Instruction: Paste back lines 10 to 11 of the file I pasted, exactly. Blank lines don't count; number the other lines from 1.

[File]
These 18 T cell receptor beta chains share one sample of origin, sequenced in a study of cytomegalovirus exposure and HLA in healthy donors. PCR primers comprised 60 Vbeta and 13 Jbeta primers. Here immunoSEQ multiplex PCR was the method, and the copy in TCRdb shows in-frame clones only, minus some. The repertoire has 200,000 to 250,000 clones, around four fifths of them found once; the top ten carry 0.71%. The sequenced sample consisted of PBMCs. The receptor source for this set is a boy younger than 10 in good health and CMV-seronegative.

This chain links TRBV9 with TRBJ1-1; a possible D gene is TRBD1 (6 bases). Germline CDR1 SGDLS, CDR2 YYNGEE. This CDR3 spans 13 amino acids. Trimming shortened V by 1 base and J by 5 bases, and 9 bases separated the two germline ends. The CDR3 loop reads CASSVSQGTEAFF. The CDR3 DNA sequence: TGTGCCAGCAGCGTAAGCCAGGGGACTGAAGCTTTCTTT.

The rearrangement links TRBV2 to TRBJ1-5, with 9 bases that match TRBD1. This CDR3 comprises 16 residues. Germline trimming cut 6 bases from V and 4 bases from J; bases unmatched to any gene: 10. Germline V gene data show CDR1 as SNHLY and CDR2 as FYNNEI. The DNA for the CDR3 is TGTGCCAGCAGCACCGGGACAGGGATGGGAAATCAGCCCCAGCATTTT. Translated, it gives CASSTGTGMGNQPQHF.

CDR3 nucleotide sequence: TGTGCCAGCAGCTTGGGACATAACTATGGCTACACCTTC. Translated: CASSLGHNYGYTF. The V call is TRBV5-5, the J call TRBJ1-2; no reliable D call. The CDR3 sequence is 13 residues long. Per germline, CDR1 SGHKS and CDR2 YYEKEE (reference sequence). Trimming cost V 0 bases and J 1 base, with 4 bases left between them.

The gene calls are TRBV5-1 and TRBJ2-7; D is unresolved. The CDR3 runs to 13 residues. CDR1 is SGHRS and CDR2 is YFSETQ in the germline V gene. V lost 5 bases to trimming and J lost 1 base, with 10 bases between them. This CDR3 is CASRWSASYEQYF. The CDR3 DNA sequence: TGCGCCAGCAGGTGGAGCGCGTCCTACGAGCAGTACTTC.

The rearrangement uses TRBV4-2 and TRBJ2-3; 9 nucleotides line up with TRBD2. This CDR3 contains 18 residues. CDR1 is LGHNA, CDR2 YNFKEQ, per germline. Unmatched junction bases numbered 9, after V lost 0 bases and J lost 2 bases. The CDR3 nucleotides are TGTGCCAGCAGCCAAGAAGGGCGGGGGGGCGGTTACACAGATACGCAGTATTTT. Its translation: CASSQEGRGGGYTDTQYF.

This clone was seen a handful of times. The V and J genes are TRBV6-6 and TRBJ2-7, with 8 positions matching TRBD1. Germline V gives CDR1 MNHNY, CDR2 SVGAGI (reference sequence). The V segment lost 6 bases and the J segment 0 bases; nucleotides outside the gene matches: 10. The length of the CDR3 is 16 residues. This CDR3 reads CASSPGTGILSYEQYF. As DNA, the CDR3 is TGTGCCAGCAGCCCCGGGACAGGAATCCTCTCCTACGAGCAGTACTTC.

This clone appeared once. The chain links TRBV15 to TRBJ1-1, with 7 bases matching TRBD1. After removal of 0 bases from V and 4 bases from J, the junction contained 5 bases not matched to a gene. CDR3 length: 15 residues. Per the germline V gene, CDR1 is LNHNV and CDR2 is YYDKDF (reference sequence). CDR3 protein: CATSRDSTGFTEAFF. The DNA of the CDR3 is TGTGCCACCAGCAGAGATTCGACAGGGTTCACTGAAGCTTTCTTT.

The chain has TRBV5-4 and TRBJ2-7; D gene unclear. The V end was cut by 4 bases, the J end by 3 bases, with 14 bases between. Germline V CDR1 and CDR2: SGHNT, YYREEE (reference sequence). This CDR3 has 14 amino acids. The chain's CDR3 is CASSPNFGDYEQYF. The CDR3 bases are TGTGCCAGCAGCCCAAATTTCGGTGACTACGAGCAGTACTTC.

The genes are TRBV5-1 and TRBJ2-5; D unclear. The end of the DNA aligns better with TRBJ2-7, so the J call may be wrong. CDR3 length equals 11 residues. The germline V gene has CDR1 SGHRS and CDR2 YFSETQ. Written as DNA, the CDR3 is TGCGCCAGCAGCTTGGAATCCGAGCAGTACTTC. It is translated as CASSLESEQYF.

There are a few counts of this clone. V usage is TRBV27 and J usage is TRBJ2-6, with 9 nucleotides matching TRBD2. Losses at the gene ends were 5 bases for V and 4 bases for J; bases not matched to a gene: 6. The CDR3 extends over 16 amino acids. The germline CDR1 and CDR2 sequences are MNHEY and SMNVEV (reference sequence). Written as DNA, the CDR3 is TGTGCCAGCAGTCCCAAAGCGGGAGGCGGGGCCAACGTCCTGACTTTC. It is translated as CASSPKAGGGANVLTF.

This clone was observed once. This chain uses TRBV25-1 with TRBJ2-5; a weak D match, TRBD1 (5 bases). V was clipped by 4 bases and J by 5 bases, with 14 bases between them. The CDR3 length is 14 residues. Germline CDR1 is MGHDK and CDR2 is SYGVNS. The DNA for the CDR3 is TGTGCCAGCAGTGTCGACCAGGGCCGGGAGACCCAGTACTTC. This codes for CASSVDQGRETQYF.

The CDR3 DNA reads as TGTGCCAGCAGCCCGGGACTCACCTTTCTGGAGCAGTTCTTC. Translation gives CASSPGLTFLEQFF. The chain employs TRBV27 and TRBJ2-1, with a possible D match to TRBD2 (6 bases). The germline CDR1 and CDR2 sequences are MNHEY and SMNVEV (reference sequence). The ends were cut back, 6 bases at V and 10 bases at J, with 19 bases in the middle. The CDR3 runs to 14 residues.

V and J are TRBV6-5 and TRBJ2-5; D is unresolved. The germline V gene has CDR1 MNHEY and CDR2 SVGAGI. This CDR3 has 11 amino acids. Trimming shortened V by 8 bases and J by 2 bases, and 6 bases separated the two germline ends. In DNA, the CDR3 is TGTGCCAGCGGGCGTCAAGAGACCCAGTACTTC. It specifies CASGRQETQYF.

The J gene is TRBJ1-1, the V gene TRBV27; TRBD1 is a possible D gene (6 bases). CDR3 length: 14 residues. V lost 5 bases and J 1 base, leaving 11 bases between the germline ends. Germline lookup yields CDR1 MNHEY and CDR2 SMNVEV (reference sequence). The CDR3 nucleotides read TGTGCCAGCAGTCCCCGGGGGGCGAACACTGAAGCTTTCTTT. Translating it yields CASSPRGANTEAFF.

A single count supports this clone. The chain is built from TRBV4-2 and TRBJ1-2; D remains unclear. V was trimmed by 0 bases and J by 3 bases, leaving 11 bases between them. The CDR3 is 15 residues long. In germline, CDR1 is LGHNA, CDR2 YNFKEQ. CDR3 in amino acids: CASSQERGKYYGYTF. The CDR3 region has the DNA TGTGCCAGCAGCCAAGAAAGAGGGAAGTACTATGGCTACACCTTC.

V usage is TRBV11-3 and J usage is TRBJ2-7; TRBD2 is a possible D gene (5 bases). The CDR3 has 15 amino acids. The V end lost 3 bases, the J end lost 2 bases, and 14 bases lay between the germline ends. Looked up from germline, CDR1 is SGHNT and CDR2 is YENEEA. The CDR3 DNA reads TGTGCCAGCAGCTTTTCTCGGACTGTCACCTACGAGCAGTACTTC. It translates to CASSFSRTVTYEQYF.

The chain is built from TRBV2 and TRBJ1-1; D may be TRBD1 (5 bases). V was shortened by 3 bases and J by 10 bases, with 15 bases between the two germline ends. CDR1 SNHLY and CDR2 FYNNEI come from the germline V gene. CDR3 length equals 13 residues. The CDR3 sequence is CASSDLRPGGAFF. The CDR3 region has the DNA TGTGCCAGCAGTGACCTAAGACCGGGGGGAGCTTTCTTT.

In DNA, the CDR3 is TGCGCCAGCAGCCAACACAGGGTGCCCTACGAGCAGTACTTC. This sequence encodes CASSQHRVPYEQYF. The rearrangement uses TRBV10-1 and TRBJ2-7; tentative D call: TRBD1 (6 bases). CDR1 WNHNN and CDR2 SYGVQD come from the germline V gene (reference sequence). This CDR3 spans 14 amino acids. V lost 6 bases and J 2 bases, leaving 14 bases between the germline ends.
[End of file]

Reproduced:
The genes are TRBV5-1 and TRBJ2-5; D unclear. The end of the DNA aligns better with TRBJ2-7, so the J call may be wrong. CDR3 length equals 11 residues. The germline V gene has CDR1 SGHRS and CDR2 YFSETQ. Written as DNA, the CDR3 is TGCGCCAGCAGCTTGGAATCCGAGCAGTACTTC. It is translated as CASSLESEQYF.

There are a few counts of this clone. V usage is TRBV27 and J usage is TRBJ2-6, with 9 nucleotides matching TRBD2. Losses at the gene ends were 5 bases for V and 4 bases for J; bases not matched to a gene: 6. The CDR3 extends over 16 amino acids. The germline CDR1 and CDR2 sequences are MNHEY and SMNVEV (reference sequence). Written as DNA, the CDR3 is TGTGCCAGCAGTCCCAAAGCGGGAGGCGGGGCCAACGTCCTGACTTTC. It is translated as CASSPKAGGGANVLTF.